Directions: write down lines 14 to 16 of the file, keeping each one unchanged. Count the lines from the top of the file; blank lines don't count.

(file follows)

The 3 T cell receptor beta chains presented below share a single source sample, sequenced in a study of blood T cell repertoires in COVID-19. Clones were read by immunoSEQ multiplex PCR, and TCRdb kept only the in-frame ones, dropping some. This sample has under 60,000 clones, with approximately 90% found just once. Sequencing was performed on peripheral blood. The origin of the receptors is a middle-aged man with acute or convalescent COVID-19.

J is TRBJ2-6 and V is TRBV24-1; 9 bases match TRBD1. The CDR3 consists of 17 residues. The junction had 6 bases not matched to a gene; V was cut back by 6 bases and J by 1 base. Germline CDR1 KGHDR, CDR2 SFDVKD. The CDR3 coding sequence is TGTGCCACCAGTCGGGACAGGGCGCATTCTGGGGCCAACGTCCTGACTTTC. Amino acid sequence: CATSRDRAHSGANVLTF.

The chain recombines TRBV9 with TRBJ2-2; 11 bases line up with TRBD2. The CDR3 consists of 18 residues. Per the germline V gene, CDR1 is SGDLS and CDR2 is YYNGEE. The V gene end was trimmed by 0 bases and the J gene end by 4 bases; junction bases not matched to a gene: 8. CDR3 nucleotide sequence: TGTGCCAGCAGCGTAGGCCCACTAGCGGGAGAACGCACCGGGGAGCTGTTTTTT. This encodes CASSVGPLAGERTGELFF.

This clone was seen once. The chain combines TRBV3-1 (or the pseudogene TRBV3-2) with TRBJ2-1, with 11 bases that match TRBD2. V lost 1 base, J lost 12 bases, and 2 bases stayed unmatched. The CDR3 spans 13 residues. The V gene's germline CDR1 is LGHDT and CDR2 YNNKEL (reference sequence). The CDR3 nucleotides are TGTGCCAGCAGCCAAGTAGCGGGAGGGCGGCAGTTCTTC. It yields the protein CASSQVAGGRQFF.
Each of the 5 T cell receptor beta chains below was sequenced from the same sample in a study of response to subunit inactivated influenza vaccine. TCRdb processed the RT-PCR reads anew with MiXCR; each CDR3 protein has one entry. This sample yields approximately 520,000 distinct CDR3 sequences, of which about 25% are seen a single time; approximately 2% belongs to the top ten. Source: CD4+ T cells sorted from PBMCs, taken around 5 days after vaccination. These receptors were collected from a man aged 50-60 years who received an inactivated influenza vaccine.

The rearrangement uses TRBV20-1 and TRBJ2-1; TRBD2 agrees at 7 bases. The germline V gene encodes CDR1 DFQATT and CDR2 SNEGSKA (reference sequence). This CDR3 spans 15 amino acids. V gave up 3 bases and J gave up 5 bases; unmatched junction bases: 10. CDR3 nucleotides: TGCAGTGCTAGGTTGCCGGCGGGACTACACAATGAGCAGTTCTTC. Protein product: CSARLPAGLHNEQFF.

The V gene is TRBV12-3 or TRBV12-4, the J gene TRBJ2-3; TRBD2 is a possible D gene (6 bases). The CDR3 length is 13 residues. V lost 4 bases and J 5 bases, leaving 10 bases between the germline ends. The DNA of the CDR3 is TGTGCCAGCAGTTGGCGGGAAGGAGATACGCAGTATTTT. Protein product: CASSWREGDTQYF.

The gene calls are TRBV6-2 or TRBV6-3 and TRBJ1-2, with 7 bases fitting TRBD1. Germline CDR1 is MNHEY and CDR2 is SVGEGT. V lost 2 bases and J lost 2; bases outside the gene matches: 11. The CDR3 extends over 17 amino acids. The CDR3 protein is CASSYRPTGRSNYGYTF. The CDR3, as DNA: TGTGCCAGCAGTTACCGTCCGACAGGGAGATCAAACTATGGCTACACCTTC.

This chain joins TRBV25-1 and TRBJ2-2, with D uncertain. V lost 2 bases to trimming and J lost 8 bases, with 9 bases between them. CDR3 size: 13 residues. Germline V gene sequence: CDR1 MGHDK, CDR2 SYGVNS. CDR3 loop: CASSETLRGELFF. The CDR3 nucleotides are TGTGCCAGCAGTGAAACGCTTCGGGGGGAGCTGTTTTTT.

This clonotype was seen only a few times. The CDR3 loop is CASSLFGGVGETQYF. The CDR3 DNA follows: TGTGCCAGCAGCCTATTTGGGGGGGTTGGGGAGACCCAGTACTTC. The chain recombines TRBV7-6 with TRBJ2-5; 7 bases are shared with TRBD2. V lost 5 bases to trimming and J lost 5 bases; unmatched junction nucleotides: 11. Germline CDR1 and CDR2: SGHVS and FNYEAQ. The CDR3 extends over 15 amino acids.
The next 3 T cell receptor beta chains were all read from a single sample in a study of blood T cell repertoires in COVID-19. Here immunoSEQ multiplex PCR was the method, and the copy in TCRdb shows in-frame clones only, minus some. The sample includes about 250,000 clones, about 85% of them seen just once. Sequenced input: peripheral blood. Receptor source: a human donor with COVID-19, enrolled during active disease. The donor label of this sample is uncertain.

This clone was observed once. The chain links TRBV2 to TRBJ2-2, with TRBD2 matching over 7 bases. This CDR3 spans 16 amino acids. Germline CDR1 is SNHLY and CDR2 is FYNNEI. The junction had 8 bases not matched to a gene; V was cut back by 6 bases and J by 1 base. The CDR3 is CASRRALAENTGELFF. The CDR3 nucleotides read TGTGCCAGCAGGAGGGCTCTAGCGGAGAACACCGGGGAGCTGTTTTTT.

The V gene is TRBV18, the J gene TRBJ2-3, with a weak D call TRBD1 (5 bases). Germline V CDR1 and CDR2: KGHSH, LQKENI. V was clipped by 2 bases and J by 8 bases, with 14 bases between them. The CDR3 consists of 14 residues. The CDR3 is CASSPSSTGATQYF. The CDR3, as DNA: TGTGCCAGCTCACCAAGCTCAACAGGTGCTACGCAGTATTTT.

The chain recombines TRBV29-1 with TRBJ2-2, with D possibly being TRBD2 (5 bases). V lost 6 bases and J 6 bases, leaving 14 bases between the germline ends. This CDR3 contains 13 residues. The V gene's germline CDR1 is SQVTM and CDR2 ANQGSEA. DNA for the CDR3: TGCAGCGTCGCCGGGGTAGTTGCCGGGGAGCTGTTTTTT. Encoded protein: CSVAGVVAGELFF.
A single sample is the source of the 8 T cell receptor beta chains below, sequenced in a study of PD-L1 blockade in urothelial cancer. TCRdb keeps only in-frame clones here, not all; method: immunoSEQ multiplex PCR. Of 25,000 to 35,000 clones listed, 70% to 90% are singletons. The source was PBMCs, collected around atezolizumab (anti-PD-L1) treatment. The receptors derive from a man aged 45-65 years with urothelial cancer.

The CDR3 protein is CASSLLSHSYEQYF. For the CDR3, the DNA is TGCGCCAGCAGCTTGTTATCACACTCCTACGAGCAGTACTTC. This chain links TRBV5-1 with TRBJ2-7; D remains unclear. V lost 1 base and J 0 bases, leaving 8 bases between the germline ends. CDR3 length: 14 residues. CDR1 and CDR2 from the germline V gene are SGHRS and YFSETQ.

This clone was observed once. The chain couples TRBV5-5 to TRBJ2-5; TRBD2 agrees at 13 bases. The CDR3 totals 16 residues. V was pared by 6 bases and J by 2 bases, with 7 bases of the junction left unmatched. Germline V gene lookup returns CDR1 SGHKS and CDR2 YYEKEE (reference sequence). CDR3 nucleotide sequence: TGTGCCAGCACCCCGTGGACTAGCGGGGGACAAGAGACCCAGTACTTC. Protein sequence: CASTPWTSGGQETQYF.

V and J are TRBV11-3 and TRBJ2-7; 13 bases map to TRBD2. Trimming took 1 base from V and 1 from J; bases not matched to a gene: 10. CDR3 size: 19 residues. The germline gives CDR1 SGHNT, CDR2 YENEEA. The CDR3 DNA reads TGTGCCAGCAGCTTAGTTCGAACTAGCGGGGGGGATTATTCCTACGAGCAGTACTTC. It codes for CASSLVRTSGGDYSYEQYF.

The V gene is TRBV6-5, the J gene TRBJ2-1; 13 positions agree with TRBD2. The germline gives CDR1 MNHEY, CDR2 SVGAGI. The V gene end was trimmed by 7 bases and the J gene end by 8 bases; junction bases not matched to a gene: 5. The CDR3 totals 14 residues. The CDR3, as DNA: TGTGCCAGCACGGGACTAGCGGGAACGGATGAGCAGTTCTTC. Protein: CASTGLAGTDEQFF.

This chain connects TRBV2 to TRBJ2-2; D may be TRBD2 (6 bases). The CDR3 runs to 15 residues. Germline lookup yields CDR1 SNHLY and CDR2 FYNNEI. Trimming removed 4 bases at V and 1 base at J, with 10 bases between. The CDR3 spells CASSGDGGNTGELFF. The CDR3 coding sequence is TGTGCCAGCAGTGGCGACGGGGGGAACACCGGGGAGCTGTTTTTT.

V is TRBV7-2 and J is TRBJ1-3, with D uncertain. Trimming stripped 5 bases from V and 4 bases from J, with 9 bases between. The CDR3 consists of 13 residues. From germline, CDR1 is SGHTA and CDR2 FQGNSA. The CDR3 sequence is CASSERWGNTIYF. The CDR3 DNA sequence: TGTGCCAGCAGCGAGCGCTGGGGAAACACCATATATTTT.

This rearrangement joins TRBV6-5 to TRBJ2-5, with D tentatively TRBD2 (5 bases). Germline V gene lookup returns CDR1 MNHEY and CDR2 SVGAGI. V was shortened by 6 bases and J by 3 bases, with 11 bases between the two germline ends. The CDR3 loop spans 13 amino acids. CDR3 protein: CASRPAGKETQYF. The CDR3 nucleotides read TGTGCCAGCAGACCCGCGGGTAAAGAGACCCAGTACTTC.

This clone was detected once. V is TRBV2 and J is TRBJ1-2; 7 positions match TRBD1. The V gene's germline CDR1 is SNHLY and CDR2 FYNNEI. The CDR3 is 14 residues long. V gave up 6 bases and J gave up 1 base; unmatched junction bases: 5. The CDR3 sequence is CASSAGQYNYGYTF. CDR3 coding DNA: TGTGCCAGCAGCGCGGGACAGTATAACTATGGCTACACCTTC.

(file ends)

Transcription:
The chain recombines TRBV29-1 with TRBJ2-2, with D possibly being TRBD2 (5 bases). V lost 6 bases and J 6 bases, leaving 14 bases between the germline ends. This CDR3 contains 13 residues. The V gene's germline CDR1 is SQVTM and CDR2 ANQGSEA. DNA for the CDR3: TGCAGCGTCGCCGGGGTAGTTGCCGGGGAGCTGTTTTTT. Encoded protein: CSVAGVVAGELFF.
A single sample is the source of the 8 T cell receptor beta chains below, sequenced in a study of PD-L1 blockade in urothelial cancer. TCRdb keeps only in-frame clones here, not all; method: immunoSEQ multiplex PCR. Of 25,000 to 35,000 clones listed, 70% to 90% are singletons. The source was PBMCs, collected around atezolizumab (anti-PD-L1) treatment. The receptors derive from a man aged 45-65 years with urothelial cancer.

The CDR3 protein is CASSLLSHSYEQYF. For the CDR3, the DNA is TGCGCCAGCAGCTTGTTATCACACTCCTACGAGCAGTACTTC. This chain links TRBV5-1 with TRBJ2-7; D remains unclear. V lost 1 base and J 0 bases, leaving 8 bases between the germline ends. CDR3 length: 14 residues. CDR1 and CDR2 from the germline V gene are SGHRS and YFSETQ.